How Nonprofits and Associations Can Thrive in Times of Disruption

The following was originally authored for Hager Sharp’s agency blog. You can read it here.

Every four or eight years, the United States officially swears in a new president—oftentimes bringing a new set of challenges. That’s why as a social-change communicator, I felt it would be beneficial to attend the PRSA National Capital Chapter’s most recent Breakfast Breakthrough titled, “What the (Donald) Trump Administration Means for Associations and Nonprofits.” Attendees kept the discussion lively and came away with expectations, takeaways, and tools for news monitoring.

While observing and listening to attendees’ different perspectives, I discovered some helpful tips based on the presentation and my own experience with nonprofits:

  1. Social media is key: now more than ever—From the campaign trail to now, President Trump has never been one to shy away from voicing his opinions on Twitter. Nonprofits and organizations can adapt that same boldness on social media to advocate for their own causes. This may require a change in procedures for some organizations, where the clearance process can slow down their ability to seize the moment. In fact, a key thing about today’s social media is how quickly organizations can get their message out. The Pew Research Center found that Facebook was the third most popular source of news among all voters this past year. Being authentic on your networks is a great way to engage and gain public trust.
  2. Study the media habits of your audience—If you are trying to influence elected officials and their policies, it’s always helpful to understand their media habits. One suggestion for doing this is to utilize Twitter to follow their accounts and the accounts that they follow. Know which media outlets matter to them. For example, this Axios article provides information on President Trump’s daily media diet. For members of Congress, their hometown paper may carry more weight than The Washington Post. Once you understand the “media diet” of your elected official, you can understand how best to target your media messages towards getting his or her attention.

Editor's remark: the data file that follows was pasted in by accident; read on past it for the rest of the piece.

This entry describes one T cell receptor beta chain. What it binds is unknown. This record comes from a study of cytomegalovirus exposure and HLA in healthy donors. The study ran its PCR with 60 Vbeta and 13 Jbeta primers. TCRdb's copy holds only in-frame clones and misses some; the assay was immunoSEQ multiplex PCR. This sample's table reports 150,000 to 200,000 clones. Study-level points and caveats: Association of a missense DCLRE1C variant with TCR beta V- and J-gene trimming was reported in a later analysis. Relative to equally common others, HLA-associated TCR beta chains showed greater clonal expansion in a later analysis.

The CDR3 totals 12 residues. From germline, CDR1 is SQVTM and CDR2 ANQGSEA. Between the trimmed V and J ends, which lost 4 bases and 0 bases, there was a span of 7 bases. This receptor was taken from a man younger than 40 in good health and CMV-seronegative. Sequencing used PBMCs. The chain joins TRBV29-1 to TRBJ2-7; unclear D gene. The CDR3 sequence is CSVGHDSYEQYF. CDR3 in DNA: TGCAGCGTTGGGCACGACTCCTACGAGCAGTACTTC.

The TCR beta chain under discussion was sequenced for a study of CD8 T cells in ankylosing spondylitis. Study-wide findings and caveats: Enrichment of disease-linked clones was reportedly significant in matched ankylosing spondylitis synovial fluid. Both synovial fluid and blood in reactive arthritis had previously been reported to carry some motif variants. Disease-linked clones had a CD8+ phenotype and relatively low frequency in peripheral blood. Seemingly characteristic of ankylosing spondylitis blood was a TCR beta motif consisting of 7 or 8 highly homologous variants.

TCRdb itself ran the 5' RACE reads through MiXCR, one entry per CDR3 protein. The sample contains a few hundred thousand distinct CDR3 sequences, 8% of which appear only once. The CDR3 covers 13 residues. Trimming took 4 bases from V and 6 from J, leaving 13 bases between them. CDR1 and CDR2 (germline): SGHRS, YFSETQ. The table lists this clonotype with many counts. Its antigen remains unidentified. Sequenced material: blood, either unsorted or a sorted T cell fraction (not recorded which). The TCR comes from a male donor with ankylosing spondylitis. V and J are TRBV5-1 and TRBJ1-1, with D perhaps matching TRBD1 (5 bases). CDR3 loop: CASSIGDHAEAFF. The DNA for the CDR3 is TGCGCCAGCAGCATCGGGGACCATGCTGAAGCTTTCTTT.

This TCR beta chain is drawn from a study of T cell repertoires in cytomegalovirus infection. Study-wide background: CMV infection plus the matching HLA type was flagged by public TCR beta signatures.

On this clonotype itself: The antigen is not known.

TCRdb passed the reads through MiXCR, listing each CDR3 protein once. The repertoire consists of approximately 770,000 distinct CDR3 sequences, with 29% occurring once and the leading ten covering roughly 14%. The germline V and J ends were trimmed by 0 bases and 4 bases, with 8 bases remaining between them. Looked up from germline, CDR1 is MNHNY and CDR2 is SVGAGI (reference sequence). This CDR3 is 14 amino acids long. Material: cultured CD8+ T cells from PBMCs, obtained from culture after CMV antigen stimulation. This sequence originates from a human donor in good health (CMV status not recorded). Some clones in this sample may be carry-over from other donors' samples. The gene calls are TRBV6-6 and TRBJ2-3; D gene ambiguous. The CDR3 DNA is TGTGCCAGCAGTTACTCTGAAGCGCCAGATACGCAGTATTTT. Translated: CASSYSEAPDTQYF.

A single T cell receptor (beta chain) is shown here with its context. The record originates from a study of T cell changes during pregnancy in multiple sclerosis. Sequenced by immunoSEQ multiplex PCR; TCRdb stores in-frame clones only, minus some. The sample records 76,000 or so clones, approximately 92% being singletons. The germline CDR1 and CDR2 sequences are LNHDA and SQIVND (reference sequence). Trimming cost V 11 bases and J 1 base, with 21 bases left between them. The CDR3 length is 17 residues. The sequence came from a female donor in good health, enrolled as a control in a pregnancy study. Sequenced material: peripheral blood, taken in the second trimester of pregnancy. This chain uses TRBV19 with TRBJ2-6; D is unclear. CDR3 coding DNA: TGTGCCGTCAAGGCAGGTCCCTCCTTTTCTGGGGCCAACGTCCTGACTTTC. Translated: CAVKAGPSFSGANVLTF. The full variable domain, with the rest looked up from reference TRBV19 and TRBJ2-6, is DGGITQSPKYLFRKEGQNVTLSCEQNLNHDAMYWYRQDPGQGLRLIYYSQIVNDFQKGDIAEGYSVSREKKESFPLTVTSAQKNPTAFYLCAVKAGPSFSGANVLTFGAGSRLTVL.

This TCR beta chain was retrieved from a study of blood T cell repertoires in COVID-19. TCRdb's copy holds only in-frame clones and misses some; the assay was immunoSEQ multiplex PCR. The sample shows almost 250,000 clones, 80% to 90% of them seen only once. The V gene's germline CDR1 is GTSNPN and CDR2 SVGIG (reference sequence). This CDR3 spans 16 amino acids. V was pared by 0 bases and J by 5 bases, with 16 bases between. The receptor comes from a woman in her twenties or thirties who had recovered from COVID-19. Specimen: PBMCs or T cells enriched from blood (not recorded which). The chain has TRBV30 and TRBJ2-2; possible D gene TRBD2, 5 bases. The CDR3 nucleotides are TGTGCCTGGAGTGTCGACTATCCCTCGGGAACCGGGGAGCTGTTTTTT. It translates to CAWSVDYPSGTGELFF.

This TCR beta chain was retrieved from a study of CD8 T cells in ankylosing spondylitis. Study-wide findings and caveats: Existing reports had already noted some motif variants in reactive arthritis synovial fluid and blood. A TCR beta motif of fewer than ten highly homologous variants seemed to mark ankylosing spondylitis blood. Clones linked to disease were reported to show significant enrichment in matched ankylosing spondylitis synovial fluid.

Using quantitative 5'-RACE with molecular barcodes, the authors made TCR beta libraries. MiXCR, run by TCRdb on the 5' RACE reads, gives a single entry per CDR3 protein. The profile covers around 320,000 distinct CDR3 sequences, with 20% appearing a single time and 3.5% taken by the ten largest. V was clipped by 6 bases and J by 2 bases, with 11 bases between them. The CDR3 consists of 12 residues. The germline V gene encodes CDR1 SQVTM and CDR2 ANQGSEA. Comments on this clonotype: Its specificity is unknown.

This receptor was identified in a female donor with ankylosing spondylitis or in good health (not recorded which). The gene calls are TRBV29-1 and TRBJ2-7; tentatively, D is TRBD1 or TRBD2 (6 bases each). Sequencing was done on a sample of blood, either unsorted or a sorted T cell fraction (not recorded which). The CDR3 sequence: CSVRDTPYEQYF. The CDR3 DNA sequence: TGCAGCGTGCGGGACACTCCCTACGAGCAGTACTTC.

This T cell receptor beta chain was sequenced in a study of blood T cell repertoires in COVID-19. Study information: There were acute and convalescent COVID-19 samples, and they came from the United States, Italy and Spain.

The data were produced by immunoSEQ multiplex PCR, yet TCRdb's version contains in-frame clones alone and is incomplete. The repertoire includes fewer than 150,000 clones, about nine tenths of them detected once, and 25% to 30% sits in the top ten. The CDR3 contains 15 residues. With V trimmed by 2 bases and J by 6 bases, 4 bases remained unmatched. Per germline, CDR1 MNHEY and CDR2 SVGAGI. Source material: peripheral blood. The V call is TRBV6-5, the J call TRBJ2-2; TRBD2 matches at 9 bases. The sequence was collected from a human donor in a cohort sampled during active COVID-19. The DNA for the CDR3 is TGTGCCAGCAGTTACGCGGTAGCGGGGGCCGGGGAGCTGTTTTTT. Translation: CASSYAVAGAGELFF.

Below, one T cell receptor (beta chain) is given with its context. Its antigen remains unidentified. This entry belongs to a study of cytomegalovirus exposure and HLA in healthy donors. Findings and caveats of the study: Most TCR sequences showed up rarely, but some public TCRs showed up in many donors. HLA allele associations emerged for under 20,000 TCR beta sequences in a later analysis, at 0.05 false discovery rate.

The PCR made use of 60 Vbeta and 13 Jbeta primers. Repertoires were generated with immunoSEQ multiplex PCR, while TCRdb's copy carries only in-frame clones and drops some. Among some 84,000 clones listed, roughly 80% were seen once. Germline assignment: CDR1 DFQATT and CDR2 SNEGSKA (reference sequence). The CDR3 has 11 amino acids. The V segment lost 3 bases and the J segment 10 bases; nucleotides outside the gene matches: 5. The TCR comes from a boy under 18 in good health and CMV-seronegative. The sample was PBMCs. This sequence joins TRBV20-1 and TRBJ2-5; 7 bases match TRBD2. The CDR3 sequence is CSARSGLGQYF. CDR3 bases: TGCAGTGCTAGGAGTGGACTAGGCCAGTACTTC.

3. Value insiders’ and outsiders’ opinions—When the breakfast attendees were asked about the last time we analyzed who our audiences are, not many of us raised our hands. Before your organization adapts boldness on social media, it’s important to know who your supporters are—on and offline—and assess how they feel. At the same time, organizations need to assess the sentiment of those outside of their base of supporters to get a sense of what they’re up against and whether there’s an opening to change hearts and minds.
  4. Embrace partnerships with like-minded organizations—Everyone knows the old saying, “There’s strength in numbers.” History has shown this to be true, from the early movements in the 1900s for women’s suffrage to the Civil Rights Movement in the 1960s. Both events were the result of individuals and organizations with similar beliefs coming together to advocate for the same cause. Even after those events, organizations benefitted by combining their efforts and becoming stronger advocates in the process.
  5. Facts matter, but emotions do too—Many of the great leaders for social change all share one thing in common: each of them successfully gained followers by incorporating facts into their messages along with relentless passion. As organizations seek to become thought leaders for their causes, the importance of using data and emotion to tell a compelling story will be crucial for inspiring current supporters and gaining new advocates.